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Automated Insights Wants To Personalize Native Advertising

automated-insightsEver since his company, Automated Insights, announced a partnership with the Associated Press (AP), CEO and founder Robbie Allen says it's been a bit of a whirlwind.

The idea that his Durham, N.C., firm’s technology could automate what reporters do with the appropriate data inputs clearly has larger implications. As The Washington Post and Poynter, among others, have previously reported, Automated Insights technology can produce a 150- to 350-word article without any human involvement.

For AP, this means the data deluge from public company earnings reports, for example, could be harnessed into a quick readable format.

Not only is the AP a client, but it’s also an investor and participated in Automated Insights' (AI) latest $6.5 million round of financing, along with Osage Capital, AOL founder Steve Case and Samsung Ventures. Not bad for a company with just 35 employees.

With both a computer science and writing background informed by his days at Cisco Systems and a degree from MIT, Allen looked to marry the two disciplines based on the notion that certain types of quantitative analysis could be automated and ascribe what's interesting about data sets.

Initially it was finance, real estate and sports data – even today, Automated Insights plays a role in delivering fantasy sports news through Yahoo. The latest data sets have to do with business such as the application with AP’s business reporting.

How about marketing and advertising? AdExchanger spoke to Allen.


Yieldbot Hands Publishers A New Way to Leverage Their First-Party Data

Scott Portugal Yieldbot

Yieldbot, whose technology looks at a user’s clickstream and search data in order to determine likeliness to buy, is extending its business to give publishers a new way to monetize their first-party data.

To help with this push, it hired Scott Portugal as GM of publisher platforms to assist publishers as they add Yieldbot to their direct sales offerings.

“We are seeing strong interest from top-tier publishers that want to use it themselves,” instead of having Yieldbot bring in brands for them. “Advertisers should be able to buy performance elements of the campaign to complement their first-party sales,” Portugal said.

Yieldbot’s existing business works with a slice of publisher’s inventory that would probably end up on the open exchange and sells it at a better rate. In late September, Portugal will oversee the launch of a platform called, a self-serve product that enables a publisher’s ad ops team to manage this process themselves. is designed for publishers that want to sell inventory directly and has two beta clients.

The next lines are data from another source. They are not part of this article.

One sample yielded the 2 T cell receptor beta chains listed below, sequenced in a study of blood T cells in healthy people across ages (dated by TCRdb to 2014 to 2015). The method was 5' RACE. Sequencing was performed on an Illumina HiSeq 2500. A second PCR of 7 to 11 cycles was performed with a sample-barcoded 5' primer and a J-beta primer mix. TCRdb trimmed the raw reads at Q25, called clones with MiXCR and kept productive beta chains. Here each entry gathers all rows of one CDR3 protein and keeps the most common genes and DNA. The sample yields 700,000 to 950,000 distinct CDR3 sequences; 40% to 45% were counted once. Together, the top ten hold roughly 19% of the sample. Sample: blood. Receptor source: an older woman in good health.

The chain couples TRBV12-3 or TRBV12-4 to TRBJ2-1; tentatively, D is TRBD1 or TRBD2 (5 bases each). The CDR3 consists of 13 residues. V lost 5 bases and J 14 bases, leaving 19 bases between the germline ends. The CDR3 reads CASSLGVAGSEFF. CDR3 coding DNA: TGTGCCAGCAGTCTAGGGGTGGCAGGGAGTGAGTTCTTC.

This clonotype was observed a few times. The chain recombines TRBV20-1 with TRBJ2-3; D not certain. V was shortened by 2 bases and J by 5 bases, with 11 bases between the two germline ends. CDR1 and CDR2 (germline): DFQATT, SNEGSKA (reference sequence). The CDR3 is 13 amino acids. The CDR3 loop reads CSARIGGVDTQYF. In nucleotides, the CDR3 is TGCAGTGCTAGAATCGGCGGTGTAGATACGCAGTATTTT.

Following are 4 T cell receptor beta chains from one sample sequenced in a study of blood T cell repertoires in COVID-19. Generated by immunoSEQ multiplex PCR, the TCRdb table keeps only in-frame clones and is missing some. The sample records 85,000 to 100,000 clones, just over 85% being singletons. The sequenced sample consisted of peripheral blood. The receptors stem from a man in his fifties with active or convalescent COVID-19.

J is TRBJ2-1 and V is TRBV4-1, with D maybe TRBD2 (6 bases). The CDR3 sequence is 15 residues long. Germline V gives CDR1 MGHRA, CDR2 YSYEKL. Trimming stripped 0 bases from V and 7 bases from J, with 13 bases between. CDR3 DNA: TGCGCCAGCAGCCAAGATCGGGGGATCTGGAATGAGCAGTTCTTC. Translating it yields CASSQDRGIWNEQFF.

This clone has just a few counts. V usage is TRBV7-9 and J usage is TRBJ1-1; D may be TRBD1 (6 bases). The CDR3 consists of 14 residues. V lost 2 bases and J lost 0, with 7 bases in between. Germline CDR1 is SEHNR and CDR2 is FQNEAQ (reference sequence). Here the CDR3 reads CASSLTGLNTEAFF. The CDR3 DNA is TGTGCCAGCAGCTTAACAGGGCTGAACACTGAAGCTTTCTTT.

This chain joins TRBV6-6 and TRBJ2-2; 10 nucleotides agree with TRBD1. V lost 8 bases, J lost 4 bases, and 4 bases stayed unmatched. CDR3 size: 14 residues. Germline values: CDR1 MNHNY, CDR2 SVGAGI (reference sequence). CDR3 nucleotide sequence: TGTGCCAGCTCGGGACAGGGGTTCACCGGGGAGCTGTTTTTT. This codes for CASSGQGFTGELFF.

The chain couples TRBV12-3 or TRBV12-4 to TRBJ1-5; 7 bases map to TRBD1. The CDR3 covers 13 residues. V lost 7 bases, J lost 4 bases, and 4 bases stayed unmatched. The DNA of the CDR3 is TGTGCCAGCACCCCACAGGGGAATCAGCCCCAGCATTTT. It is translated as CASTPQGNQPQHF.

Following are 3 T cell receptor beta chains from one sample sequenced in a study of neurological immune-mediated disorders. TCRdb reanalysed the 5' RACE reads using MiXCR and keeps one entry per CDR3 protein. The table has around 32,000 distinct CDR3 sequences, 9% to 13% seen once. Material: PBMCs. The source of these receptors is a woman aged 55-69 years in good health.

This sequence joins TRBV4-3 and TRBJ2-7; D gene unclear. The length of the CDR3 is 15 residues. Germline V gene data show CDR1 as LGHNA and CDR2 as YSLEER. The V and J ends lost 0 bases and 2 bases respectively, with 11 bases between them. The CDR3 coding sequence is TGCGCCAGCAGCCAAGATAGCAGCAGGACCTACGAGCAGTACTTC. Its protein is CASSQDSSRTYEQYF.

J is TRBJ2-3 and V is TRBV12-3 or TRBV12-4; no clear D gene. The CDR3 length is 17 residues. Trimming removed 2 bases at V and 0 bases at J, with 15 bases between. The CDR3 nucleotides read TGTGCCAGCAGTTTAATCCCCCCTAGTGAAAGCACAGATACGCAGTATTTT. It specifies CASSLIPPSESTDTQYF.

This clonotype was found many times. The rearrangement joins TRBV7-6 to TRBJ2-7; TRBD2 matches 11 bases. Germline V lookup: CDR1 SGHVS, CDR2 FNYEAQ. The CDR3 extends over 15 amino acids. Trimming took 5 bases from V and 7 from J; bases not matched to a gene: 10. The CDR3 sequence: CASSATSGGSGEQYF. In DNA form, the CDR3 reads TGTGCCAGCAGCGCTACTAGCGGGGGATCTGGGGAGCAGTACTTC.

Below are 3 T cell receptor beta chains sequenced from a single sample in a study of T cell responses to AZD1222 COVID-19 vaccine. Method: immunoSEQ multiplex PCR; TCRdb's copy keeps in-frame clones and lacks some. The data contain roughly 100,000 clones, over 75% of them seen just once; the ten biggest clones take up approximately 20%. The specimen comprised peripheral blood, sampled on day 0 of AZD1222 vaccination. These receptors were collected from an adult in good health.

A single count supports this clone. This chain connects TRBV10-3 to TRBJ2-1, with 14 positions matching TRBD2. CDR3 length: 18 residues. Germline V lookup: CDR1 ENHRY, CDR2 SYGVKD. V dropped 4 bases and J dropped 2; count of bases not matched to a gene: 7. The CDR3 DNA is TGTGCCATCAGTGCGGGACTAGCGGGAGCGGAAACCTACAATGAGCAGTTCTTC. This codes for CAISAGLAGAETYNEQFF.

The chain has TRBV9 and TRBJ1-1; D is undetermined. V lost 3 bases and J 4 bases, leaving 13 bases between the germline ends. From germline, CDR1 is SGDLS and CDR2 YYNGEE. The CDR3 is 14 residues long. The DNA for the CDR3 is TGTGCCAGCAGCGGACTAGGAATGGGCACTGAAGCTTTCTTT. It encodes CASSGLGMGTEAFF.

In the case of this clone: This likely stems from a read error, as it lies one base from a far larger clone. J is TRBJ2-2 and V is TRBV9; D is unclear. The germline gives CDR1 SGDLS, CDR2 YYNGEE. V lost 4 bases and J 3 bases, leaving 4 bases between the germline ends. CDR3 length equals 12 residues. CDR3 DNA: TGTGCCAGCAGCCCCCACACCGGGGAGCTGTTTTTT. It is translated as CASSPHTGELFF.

Portugal, who’s worked at IAC, AOL, Tacoda and Traffiq, has seen publishers facing down the same problems: “dealing with ad tags, flat CPMs and systems built for workflow, monetization or analytics, but not all three. A lot of the efficiencies in performance, yield and scale are in the platform, whether it’s the ad exchange, ad network or DSP, but they haven’t made it all the way to the publisher,” Portugal said. (more…)

Fraud-day With Integral Ad Science: 'The Way The Industry Measures Performance Online Is Fundamentally Flawed'

fraudThis is the second in a series of interviews with vendors combating the problem of ad fraud. Other companies participating in this series include White Ops, DoubleVerify, Forensiq, Moat, PubChecker and Telemetry. Read last week's interview with Videology.

When it comes to detecting and preventing ad fraud, Integral Ad Science is the middleman. That is, the company provides technologies and services to all constituents in the ad-buying ecosystem.

It has account management teams that help get its fraud-detection and prevention tools implemented and running. The team also acts as an intermediary between buyers and sellers.

“If we see a publisher violate certain things like serve a whole host of ads to out-of-geography requirements or violate certain keywords in the campaign or brand safety policy settings, our account team will reach out proactively and try to rectify the problem,” said David Hahn, the company’s SVP of product management.

On the buy side, Integral works with the major demand-side platforms (DSPs) like Turn, DoubleClick Bid Manager and AppNexus, as well as with “several hundred brand advertisers” that include, according to Hahn, more than half of the Fortune 100. “We cover a fairly large footprint in the digital ecosystem,” he said. “All in all, we’re doing across all our products north of 2.5 to 3 billion impressions per day.”

On the sell side, Integral integrates with major networks, premium publisher exchanges and supply-side platforms to help police policies and increase media yield.

Let's Go SaaS: Parsing Rocket Fuel's Purchase Of [X+1]

merging x rocketfuelAgencies and marketers are forcing change on ad networks.

Rocket Fuel's $230 million acquisition of [x+1], announced Tuesday, was about more than one ad tech platform's attempts to add new capabilities.